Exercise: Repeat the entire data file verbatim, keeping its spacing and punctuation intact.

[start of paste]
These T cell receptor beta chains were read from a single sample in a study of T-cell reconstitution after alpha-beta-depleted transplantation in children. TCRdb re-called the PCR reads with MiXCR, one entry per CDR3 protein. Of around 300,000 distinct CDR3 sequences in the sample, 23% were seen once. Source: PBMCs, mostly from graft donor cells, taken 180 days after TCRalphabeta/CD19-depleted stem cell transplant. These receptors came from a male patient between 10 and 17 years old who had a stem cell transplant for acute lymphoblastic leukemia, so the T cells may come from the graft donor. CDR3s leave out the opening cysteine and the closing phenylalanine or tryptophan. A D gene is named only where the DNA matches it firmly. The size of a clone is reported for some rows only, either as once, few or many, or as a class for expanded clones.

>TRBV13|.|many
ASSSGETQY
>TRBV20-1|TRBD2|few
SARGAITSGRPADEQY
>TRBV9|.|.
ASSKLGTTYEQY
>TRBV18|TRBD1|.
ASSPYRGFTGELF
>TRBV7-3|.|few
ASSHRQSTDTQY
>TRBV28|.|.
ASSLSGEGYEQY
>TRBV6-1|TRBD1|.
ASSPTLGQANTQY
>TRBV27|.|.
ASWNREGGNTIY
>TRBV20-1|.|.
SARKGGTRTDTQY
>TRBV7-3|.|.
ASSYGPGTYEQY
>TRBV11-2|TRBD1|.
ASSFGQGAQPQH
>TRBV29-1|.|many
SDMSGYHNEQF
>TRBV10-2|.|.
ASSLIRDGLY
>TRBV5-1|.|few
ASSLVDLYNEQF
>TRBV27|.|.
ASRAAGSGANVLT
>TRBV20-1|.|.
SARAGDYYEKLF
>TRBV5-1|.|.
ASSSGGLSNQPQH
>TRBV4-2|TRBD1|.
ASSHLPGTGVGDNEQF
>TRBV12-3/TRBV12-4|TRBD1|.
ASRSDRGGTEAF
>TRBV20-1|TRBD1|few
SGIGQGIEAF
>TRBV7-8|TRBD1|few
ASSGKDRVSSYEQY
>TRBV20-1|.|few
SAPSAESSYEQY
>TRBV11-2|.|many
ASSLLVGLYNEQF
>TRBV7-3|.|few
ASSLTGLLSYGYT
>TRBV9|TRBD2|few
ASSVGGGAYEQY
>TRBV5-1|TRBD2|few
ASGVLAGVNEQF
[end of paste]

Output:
These T cell receptor beta chains were read from a single sample in a study of T-cell reconstitution after alpha-beta-depleted transplantation in children. TCRdb re-called the PCR reads with MiXCR, one entry per CDR3 protein. Of around 300,000 distinct CDR3 sequences in the sample, 23% were seen once. Source: PBMCs, mostly from graft donor cells, taken 180 days after TCRalphabeta/CD19-depleted stem cell transplant. These receptors came from a male patient between 10 and 17 years old who had a stem cell transplant for acute lymphoblastic leukemia, so the T cells may come from the graft donor. CDR3s leave out the opening cysteine and the closing phenylalanine or tryptophan. A D gene is named only where the DNA matches it firmly. The size of a clone is reported for some rows only, either as once, few or many, or as a class for expanded clones.

>TRBV13|.|many
ASSSGETQY
>TRBV20-1|TRBD2|few
SARGAITSGRPADEQY
>TRBV9|.|.
ASSKLGTTYEQY
>TRBV18|TRBD1|.
ASSPYRGFTGELF
>TRBV7-3|.|few
ASSHRQSTDTQY
>TRBV28|.|.
ASSLSGEGYEQY
>TRBV6-1|TRBD1|.
ASSPTLGQANTQY
>TRBV27|.|.
ASWNREGGNTIY
>TRBV20-1|.|.
SARKGGTRTDTQY
>TRBV7-3|.|.
ASSYGPGTYEQY
>TRBV11-2|TRBD1|.
ASSFGQGAQPQH
>TRBV29-1|.|many
SDMSGYHNEQF
>TRBV10-2|.|.
ASSLIRDGLY
>TRBV5-1|.|few
ASSLVDLYNEQF
>TRBV27|.|.
ASRAAGSGANVLT
>TRBV20-1|.|.
SARAGDYYEKLF
>TRBV5-1|.|.
ASSSGGLSNQPQH
>TRBV4-2|TRBD1|.
ASSHLPGTGVGDNEQF
>TRBV12-3/TRBV12-4|TRBD1|.
ASRSDRGGTEAF
>TRBV20-1|TRBD1|few
SGIGQGIEAF
>TRBV7-8|TRBD1|few
ASSGKDRVSSYEQY
>TRBV20-1|.|few
SAPSAESSYEQY
>TRBV11-2|.|many
ASSLLVGLYNEQF
>TRBV7-3|.|few
ASSLTGLLSYGYT
>TRBV9|TRBD2|few
ASSVGGGAYEQY
>TRBV5-1|TRBD2|few
ASGVLAGVNEQF